In Rocky and Diego, set during the Depression (1933), Rockefeller Center is rising in the middle of Manhattan. Deeply involved is young Nelson Rockefeller, who is not only working hard to fill the complex with tenants in the Depression market, but has placed his stamp on the centerpiece RCA building by engaging Diego Rivera to create the great welcoming mural. Most of the action takes place before the unseen lobby wall on which Rivera works. When Rocky discovers that the artist he so admires is painting on his wall a mural which celebrates class struggle and stars Lenin, the world's most famous Communist, he knows he'll be humiliated if he doesn't change it. He also knows he won't be getting many rents from the capitalist tenants he seeks. He sets out to bring the great artist around to a reasonable compromise. Unfortunately for Rocky, the Mexican Communist Party has recently expelled Rivera, a lifelong Communist, for his lack of orthodoxy. Now Diego sees the mural--an artistic bomb planted in a capitalist cathedral--as his route to reinstatement.
In addition to Rocky and Diego, Roger Cornish's 35 produced and/or published plays include Open Twenty-four Hours (Actors Playhouse, New York); This Way to the Rose Garden, a musical with Don Tucker (Alliance Theatre, Atlanta); Fat Men on Thin Ice, developed at the National Playwrights Conference; and the widely produced A Class "C" Trial in Yokohama. Off-Shore Signals premiered at the Repertory Theatre of St. Louis. Chicago's Steppenwolf Theatre Company commissioned his Last American Hero, and his Slapton Sands was a National Archives World War II Playwriting Competition Winner. With his wife, Violet Ketels, he edited the anthologies Landmarks of Modern British Drama, The Seventies and The Eighties. He's written daytime drama, and was Head Writer for Pennsylvania's Wagon Train Show, which played 48 states during the Bicentennial. Educated at the University of Connecticut, Catholic University, and the University of Minnesota, he teaches in the Rutgers professional theater program. He co-edited an Actors Theatre of Louisville 10-minute play collection for the Spanish theatre journal, Art Teatral.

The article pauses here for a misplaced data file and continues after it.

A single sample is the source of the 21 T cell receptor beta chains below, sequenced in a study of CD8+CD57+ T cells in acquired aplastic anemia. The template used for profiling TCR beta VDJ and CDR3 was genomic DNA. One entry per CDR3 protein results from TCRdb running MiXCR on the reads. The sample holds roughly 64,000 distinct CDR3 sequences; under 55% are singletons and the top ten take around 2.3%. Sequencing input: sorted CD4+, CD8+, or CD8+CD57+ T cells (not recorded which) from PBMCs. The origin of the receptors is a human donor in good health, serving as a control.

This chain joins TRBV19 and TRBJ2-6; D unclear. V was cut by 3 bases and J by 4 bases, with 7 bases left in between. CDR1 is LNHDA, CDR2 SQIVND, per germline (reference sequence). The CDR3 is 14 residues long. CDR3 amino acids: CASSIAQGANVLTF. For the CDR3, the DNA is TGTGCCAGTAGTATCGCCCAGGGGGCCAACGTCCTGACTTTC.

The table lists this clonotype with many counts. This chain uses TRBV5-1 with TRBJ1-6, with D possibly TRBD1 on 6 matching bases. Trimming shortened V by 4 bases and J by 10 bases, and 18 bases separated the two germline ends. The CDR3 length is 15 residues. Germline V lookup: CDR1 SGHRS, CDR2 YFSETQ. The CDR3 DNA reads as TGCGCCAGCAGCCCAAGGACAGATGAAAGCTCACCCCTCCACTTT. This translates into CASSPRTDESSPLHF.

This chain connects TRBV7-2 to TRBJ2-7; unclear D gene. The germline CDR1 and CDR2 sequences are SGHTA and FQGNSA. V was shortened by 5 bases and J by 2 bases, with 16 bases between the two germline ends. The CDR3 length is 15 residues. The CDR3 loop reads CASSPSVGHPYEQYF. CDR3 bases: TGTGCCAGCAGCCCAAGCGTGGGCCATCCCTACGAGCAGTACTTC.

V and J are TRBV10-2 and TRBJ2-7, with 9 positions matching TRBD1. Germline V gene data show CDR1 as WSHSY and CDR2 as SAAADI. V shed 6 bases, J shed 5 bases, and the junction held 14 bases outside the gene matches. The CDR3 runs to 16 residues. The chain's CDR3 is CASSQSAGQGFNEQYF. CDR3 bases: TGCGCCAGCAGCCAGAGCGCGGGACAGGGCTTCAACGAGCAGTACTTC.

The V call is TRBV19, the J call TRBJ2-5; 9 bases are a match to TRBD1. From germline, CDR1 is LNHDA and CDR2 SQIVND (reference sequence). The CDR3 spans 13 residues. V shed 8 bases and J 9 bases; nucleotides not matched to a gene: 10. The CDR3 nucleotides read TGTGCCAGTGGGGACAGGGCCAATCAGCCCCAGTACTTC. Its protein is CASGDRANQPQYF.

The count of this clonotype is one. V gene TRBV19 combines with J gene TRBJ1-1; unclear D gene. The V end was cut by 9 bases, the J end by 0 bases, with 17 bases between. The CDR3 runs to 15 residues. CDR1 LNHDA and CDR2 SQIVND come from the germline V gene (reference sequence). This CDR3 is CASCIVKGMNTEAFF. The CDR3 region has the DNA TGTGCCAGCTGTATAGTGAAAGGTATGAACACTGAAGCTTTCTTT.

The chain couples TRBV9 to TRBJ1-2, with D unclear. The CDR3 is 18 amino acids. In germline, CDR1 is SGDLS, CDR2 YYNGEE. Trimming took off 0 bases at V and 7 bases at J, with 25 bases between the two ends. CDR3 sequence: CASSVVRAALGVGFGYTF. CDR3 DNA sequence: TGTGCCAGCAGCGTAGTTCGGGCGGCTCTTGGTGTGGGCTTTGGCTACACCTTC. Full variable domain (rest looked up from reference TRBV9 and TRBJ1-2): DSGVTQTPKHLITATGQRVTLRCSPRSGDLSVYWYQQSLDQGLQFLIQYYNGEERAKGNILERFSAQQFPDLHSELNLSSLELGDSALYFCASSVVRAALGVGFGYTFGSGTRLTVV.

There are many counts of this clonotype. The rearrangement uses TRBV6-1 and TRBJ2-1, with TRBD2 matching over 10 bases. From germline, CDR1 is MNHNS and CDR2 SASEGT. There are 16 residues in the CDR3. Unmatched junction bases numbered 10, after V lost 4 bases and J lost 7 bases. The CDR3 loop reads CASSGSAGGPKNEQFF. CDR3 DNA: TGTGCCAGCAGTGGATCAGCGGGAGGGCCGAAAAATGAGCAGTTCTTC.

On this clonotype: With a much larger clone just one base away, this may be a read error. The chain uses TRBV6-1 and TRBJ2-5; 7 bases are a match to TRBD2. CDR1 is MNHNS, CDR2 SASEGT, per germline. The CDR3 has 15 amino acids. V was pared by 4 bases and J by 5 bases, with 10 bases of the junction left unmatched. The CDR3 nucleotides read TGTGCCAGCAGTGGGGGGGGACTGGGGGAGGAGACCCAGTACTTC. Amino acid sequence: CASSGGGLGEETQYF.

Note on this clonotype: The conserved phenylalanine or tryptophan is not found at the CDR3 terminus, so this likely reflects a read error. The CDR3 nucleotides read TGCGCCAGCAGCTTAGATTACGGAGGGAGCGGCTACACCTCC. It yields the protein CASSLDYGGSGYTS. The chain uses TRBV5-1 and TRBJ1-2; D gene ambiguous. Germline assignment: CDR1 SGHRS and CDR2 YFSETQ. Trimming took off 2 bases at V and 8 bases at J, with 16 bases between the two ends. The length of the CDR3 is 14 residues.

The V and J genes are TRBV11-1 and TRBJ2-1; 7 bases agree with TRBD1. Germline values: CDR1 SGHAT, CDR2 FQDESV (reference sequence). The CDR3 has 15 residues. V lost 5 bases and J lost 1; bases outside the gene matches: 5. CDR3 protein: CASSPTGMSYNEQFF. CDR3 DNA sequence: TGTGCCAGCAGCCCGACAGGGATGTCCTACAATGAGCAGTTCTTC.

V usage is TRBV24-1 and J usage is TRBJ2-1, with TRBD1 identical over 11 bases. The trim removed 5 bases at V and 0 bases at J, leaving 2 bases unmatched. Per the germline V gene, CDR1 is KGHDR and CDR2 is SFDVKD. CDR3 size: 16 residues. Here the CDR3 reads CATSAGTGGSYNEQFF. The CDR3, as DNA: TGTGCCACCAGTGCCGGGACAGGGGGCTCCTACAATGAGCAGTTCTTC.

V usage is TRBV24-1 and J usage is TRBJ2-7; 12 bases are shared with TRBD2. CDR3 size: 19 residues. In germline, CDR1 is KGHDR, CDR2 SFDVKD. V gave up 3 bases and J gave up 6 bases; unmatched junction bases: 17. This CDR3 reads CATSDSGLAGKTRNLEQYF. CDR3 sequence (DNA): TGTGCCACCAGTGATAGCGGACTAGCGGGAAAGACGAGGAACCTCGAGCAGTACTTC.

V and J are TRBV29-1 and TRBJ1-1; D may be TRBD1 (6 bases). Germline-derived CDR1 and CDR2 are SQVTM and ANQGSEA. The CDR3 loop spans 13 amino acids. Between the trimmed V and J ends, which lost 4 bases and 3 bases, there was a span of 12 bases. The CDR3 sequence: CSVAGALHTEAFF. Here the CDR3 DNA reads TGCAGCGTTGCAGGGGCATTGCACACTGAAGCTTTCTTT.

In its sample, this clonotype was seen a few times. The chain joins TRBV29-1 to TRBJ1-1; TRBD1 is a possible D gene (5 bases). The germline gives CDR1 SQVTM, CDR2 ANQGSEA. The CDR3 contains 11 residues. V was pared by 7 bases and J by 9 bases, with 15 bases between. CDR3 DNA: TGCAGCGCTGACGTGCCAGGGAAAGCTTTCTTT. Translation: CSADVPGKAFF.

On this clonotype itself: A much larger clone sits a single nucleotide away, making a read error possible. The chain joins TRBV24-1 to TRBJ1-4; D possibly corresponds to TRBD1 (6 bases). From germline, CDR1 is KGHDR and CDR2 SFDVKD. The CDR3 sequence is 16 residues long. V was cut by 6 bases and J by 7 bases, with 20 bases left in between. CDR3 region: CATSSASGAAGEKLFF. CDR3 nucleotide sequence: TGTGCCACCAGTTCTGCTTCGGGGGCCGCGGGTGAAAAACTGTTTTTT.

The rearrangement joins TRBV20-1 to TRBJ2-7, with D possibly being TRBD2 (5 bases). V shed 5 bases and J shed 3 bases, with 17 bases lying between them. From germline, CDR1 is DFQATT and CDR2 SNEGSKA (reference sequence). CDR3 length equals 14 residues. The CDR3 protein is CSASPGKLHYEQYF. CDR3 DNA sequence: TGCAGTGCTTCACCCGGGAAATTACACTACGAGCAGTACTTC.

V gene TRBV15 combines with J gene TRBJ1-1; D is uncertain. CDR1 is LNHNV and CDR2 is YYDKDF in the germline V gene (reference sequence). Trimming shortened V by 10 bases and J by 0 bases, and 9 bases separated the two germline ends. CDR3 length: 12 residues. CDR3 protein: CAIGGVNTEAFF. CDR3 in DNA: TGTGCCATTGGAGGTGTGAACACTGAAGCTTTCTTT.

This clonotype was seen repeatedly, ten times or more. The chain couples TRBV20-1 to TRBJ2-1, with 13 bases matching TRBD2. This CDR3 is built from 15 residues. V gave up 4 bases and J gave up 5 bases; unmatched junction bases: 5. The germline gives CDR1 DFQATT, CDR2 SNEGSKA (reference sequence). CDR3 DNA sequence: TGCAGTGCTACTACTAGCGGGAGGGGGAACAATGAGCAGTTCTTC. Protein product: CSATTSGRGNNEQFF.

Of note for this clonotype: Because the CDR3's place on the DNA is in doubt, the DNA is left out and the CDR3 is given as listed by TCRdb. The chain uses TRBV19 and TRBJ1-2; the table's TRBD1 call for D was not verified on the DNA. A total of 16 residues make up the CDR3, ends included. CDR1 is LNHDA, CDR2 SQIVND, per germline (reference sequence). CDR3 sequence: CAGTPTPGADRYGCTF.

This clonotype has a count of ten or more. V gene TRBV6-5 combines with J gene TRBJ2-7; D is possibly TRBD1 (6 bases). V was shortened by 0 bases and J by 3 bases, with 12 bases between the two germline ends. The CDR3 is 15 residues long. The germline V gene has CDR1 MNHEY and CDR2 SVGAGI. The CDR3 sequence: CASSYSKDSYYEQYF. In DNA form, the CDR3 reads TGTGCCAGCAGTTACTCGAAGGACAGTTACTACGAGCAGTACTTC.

Set Designer: John Jensen
Lighting Designer: F. Mitchell Dana
Costume Designer: Karen Roston
Featured Performers: Hannah Cox, Robert Sean Leonard, Brad Richel, Marco St. John, Mark Silence
Running Dates: April 21-May 14, 1989